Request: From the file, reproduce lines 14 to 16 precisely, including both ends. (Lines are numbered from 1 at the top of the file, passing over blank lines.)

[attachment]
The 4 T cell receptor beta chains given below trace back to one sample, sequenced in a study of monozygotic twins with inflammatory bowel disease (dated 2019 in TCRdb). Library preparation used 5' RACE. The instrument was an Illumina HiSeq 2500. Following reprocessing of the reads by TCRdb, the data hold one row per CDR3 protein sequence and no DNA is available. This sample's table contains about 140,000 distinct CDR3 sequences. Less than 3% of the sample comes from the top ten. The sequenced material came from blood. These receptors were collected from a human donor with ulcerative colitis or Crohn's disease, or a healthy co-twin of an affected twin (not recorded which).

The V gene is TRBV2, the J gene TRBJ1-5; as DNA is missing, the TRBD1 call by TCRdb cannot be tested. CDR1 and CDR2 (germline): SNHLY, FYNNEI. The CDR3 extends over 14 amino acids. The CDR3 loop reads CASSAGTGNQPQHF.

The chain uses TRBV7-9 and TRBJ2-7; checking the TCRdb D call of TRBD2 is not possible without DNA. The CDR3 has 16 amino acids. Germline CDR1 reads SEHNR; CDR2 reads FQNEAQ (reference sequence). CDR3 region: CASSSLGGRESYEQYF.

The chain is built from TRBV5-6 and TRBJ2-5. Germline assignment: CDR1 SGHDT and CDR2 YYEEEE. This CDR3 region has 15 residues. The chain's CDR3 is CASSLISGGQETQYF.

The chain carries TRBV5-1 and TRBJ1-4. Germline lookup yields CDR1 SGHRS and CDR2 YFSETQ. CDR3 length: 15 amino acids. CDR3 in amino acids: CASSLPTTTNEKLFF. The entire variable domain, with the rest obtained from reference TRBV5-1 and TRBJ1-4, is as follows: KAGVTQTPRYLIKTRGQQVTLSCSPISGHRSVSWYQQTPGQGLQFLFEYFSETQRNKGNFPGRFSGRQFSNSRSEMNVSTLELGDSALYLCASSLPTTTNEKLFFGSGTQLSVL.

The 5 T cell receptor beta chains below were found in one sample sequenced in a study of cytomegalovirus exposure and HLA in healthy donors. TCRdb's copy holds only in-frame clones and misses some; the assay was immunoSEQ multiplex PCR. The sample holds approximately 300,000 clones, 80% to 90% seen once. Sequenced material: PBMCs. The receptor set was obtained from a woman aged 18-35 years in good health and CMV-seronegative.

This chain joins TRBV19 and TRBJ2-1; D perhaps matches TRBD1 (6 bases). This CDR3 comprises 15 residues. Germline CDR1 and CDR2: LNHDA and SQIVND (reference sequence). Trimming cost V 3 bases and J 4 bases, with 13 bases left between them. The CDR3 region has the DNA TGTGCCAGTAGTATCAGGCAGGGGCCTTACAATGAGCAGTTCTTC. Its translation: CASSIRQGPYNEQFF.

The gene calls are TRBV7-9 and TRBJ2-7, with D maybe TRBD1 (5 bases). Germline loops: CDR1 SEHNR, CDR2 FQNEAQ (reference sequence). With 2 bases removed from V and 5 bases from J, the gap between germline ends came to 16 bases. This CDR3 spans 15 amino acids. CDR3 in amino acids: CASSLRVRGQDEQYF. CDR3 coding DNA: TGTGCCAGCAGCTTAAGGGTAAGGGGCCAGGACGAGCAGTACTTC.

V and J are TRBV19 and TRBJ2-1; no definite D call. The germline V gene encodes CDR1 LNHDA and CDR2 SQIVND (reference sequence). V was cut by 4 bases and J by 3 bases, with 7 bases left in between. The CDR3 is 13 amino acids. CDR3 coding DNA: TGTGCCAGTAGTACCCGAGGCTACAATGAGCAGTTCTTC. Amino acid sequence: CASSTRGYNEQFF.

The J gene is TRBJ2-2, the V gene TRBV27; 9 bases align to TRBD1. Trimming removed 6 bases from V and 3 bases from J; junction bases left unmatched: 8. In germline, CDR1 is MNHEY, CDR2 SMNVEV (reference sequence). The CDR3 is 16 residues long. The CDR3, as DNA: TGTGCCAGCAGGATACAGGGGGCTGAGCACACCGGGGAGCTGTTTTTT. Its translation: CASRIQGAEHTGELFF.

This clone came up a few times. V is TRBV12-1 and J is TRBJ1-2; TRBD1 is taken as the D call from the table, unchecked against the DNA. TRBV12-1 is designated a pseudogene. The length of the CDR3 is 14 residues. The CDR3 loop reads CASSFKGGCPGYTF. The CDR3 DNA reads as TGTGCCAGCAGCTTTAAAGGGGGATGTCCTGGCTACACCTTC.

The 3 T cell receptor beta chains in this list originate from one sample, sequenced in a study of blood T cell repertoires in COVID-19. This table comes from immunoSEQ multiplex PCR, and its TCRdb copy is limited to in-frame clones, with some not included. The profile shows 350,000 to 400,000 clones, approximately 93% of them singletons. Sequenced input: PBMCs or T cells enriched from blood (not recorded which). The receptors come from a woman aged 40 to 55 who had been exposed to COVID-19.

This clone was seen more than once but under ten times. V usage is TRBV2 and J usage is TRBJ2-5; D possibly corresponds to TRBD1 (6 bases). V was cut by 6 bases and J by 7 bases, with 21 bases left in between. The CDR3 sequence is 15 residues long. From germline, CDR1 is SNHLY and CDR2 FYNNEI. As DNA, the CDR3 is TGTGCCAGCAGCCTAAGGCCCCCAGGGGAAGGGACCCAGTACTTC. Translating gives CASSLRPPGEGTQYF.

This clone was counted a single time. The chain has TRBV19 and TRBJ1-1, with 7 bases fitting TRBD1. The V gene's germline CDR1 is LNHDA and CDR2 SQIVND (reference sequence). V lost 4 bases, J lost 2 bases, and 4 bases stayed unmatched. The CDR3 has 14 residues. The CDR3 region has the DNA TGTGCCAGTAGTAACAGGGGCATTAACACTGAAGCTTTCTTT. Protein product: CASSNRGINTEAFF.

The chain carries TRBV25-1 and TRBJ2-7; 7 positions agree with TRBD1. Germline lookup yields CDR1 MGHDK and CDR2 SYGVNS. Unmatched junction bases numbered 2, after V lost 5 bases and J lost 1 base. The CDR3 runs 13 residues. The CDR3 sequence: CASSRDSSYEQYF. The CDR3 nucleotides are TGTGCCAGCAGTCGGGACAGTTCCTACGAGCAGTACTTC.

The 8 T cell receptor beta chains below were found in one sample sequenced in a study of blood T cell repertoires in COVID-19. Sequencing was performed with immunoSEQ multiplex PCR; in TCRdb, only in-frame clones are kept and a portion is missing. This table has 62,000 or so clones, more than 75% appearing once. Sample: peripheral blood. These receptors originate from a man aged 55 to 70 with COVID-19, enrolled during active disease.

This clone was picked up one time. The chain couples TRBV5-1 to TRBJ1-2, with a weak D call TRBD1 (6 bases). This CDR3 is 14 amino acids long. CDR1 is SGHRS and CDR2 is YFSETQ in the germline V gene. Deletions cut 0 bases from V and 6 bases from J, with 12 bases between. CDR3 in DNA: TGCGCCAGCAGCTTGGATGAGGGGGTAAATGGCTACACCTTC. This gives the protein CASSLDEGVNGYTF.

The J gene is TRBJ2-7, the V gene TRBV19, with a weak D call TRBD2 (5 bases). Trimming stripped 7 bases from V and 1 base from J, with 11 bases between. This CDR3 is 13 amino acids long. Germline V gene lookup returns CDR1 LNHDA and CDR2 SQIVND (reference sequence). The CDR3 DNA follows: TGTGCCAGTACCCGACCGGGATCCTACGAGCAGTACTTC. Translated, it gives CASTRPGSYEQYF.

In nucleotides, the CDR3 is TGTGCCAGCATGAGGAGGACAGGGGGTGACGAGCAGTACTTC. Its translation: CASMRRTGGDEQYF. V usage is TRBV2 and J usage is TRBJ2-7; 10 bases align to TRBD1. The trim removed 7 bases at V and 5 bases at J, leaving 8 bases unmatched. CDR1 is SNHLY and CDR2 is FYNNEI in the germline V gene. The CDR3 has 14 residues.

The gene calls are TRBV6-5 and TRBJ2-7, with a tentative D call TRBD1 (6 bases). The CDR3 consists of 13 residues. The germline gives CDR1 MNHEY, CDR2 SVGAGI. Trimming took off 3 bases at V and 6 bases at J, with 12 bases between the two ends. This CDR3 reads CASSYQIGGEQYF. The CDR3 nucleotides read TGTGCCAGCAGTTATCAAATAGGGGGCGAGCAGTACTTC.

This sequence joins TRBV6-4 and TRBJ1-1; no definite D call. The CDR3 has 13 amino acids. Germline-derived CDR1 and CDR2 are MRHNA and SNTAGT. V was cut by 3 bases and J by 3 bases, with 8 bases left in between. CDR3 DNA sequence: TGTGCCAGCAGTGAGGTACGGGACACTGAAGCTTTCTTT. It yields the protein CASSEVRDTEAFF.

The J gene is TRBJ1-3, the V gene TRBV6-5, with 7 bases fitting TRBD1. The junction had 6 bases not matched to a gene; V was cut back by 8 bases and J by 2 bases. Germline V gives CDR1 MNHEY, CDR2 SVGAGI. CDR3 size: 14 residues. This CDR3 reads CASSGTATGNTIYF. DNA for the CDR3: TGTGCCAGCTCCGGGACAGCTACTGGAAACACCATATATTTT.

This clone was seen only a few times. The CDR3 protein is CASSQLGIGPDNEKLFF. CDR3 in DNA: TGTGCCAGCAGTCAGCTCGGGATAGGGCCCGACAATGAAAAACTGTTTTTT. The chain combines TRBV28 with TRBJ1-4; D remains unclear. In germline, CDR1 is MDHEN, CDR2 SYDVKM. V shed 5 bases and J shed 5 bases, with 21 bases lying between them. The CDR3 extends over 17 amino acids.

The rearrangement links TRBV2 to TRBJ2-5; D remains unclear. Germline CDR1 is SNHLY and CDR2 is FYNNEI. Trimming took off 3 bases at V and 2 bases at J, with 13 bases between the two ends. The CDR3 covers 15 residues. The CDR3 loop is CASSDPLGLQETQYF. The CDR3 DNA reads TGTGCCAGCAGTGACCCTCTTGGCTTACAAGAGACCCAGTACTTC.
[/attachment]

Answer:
This clone was counted a single time. The chain has TRBV19 and TRBJ1-1, with 7 bases fitting TRBD1. The V gene's germline CDR1 is LNHDA and CDR2 SQIVND (reference sequence). V lost 4 bases, J lost 2 bases, and 4 bases stayed unmatched. The CDR3 has 14 residues. The CDR3 region has the DNA TGTGCCAGTAGTAACAGGGGCATTAACACTGAAGCTTTCTTT. Protein product: CASSNRGINTEAFF.

The chain carries TRBV25-1 and TRBJ2-7; 7 positions agree with TRBD1. Germline lookup yields CDR1 MGHDK and CDR2 SYGVNS. Unmatched junction bases numbered 2, after V lost 5 bases and J lost 1 base. The CDR3 runs 13 residues. The CDR3 sequence: CASSRDSSYEQYF. The CDR3 nucleotides are TGTGCCAGCAGTCGGGACAGTTCCTACGAGCAGTACTTC.

The 8 T cell receptor beta chains below were found in one sample sequenced in a study of blood T cell repertoires in COVID-19. Sequencing was performed with immunoSEQ multiplex PCR; in TCRdb, only in-frame clones are kept and a portion is missing. This table has 62,000 or so clones, more than 75% appearing once. Sample: peripheral blood. These receptors originate from a man aged 55 to 70 with COVID-19, enrolled during active disease.